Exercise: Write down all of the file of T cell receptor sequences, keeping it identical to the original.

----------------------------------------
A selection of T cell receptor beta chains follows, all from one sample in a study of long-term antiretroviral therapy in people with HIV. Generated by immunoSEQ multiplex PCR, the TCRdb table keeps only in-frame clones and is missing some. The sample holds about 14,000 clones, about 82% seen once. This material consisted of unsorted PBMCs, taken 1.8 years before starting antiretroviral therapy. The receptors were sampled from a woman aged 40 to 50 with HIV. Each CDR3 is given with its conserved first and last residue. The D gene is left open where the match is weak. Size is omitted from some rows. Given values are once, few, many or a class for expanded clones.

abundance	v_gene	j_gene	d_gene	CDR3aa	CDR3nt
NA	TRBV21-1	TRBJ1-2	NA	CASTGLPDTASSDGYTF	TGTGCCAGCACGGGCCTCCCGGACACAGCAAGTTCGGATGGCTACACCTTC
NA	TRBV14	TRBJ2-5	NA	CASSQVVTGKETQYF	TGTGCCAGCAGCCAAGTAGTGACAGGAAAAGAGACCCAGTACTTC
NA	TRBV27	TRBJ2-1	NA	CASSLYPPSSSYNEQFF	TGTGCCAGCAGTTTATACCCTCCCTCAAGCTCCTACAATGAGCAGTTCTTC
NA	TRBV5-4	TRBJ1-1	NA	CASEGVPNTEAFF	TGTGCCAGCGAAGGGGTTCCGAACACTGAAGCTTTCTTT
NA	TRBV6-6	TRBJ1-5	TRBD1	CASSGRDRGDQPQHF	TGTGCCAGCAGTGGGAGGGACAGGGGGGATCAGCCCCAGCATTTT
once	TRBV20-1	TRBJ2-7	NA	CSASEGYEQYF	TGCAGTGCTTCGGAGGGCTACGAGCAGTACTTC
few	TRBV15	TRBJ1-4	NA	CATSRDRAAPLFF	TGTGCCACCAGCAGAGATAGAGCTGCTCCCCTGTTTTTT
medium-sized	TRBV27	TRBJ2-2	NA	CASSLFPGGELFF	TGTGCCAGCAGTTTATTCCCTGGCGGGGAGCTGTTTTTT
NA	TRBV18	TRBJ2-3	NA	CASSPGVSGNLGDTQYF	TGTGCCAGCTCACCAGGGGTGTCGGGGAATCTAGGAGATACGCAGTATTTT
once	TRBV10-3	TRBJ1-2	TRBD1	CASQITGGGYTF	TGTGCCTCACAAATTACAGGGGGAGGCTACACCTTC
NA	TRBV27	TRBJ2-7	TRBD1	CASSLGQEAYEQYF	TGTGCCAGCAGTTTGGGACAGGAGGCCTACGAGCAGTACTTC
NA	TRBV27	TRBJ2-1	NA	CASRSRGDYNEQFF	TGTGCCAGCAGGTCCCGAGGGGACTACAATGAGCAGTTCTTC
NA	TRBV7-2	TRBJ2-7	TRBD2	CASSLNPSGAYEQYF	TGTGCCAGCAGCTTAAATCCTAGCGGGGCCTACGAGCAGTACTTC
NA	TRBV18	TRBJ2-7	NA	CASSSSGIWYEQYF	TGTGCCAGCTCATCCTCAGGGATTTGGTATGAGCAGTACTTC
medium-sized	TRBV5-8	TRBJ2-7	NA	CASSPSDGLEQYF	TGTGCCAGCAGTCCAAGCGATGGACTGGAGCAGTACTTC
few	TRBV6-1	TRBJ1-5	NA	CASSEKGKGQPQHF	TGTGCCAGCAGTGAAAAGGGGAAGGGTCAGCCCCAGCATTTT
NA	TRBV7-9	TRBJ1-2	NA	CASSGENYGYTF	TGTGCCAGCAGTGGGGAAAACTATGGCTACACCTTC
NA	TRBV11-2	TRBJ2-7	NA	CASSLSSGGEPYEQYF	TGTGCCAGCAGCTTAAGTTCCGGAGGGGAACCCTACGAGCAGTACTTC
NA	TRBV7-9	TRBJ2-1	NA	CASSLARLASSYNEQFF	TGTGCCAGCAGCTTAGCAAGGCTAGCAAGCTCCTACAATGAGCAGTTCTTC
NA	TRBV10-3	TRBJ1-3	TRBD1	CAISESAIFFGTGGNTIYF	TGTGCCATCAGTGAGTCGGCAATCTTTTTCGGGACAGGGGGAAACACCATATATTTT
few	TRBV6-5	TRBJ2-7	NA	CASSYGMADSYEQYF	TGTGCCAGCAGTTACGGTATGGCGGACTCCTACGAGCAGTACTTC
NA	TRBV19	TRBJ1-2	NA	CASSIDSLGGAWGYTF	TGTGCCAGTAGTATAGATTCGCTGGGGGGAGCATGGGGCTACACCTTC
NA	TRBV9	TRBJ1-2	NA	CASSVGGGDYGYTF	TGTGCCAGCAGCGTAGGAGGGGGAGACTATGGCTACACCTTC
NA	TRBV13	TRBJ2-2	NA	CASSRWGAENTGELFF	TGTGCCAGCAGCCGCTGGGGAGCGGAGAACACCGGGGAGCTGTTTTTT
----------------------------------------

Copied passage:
A selection of T cell receptor beta chains follows, all from one sample in a study of long-term antiretroviral therapy in people with HIV. Generated by immunoSEQ multiplex PCR, the TCRdb table keeps only in-frame clones and is missing some. The sample holds about 14,000 clones, about 82% seen once. This material consisted of unsorted PBMCs, taken 1.8 years before starting antiretroviral therapy. The receptors were sampled from a woman aged 40 to 50 with HIV. Each CDR3 is given with its conserved first and last residue. The D gene is left open where the match is weak. Size is omitted from some rows. Given values are once, few, many or a class for expanded clones.

abundance	v_gene	j_gene	d_gene	CDR3aa	CDR3nt
NA	TRBV21-1	TRBJ1-2	NA	CASTGLPDTASSDGYTF	TGTGCCAGCACGGGCCTCCCGGACACAGCAAGTTCGGATGGCTACACCTTC
NA	TRBV14	TRBJ2-5	NA	CASSQVVTGKETQYF	TGTGCCAGCAGCCAAGTAGTGACAGGAAAAGAGACCCAGTACTTC
NA	TRBV27	TRBJ2-1	NA	CASSLYPPSSSYNEQFF	TGTGCCAGCAGTTTATACCCTCCCTCAAGCTCCTACAATGAGCAGTTCTTC
NA	TRBV5-4	TRBJ1-1	NA	CASEGVPNTEAFF	TGTGCCAGCGAAGGGGTTCCGAACACTGAAGCTTTCTTT
NA	TRBV6-6	TRBJ1-5	TRBD1	CASSGRDRGDQPQHF	TGTGCCAGCAGTGGGAGGGACAGGGGGGATCAGCCCCAGCATTTT
once	TRBV20-1	TRBJ2-7	NA	CSASEGYEQYF	TGCAGTGCTTCGGAGGGCTACGAGCAGTACTTC
few	TRBV15	TRBJ1-4	NA	CATSRDRAAPLFF	TGTGCCACCAGCAGAGATAGAGCTGCTCCCCTGTTTTTT
medium-sized	TRBV27	TRBJ2-2	NA	CASSLFPGGELFF	TGTGCCAGCAGTTTATTCCCTGGCGGGGAGCTGTTTTTT
NA	TRBV18	TRBJ2-3	NA	CASSPGVSGNLGDTQYF	TGTGCCAGCTCACCAGGGGTGTCGGGGAATCTAGGAGATACGCAGTATTTT
once	TRBV10-3	TRBJ1-2	TRBD1	CASQITGGGYTF	TGTGCCTCACAAATTACAGGGGGAGGCTACACCTTC
NA	TRBV27	TRBJ2-7	TRBD1	CASSLGQEAYEQYF	TGTGCCAGCAGTTTGGGACAGGAGGCCTACGAGCAGTACTTC
NA	TRBV27	TRBJ2-1	NA	CASRSRGDYNEQFF	TGTGCCAGCAGGTCCCGAGGGGACTACAATGAGCAGTTCTTC
NA	TRBV7-2	TRBJ2-7	TRBD2	CASSLNPSGAYEQYF	TGTGCCAGCAGCTTAAATCCTAGCGGGGCCTACGAGCAGTACTTC
NA	TRBV18	TRBJ2-7	NA	CASSSSGIWYEQYF	TGTGCCAGCTCATCCTCAGGGATTTGGTATGAGCAGTACTTC
medium-sized	TRBV5-8	TRBJ2-7	NA	CASSPSDGLEQYF	TGTGCCAGCAGTCCAAGCGATGGACTGGAGCAGTACTTC
few	TRBV6-1	TRBJ1-5	NA	CASSEKGKGQPQHF	TGTGCCAGCAGTGAAAAGGGGAAGGGTCAGCCCCAGCATTTT
NA	TRBV7-9	TRBJ1-2	NA	CASSGENYGYTF	TGTGCCAGCAGTGGGGAAAACTATGGCTACACCTTC
NA	TRBV11-2	TRBJ2-7	NA	CASSLSSGGEPYEQYF	TGTGCCAGCAGCTTAAGTTCCGGAGGGGAACCCTACGAGCAGTACTTC
NA	TRBV7-9	TRBJ2-1	NA	CASSLARLASSYNEQFF	TGTGCCAGCAGCTTAGCAAGGCTAGCAAGCTCCTACAATGAGCAGTTCTTC
NA	TRBV10-3	TRBJ1-3	TRBD1	CAISESAIFFGTGGNTIYF	TGTGCCATCAGTGAGTCGGCAATCTTTTTCGGGACAGGGGGAAACACCATATATTTT
few	TRBV6-5	TRBJ2-7	NA	CASSYGMADSYEQYF	TGTGCCAGCAGTTACGGTATGGCGGACTCCTACGAGCAGTACTTC
NA	TRBV19	TRBJ1-2	NA	CASSIDSLGGAWGYTF	TGTGCCAGTAGTATAGATTCGCTGGGGGGAGCATGGGGCTACACCTTC
NA	TRBV9	TRBJ1-2	NA	CASSVGGGDYGYTF	TGTGCCAGCAGCGTAGGAGGGGGAGACTATGGCTACACCTTC
NA	TRBV13	TRBJ2-2	NA	CASSRWGAENTGELFF	TGTGCCAGCAGCCGCTGGGGAGCGGAGAACACCGGGGAGCTGTTTTTT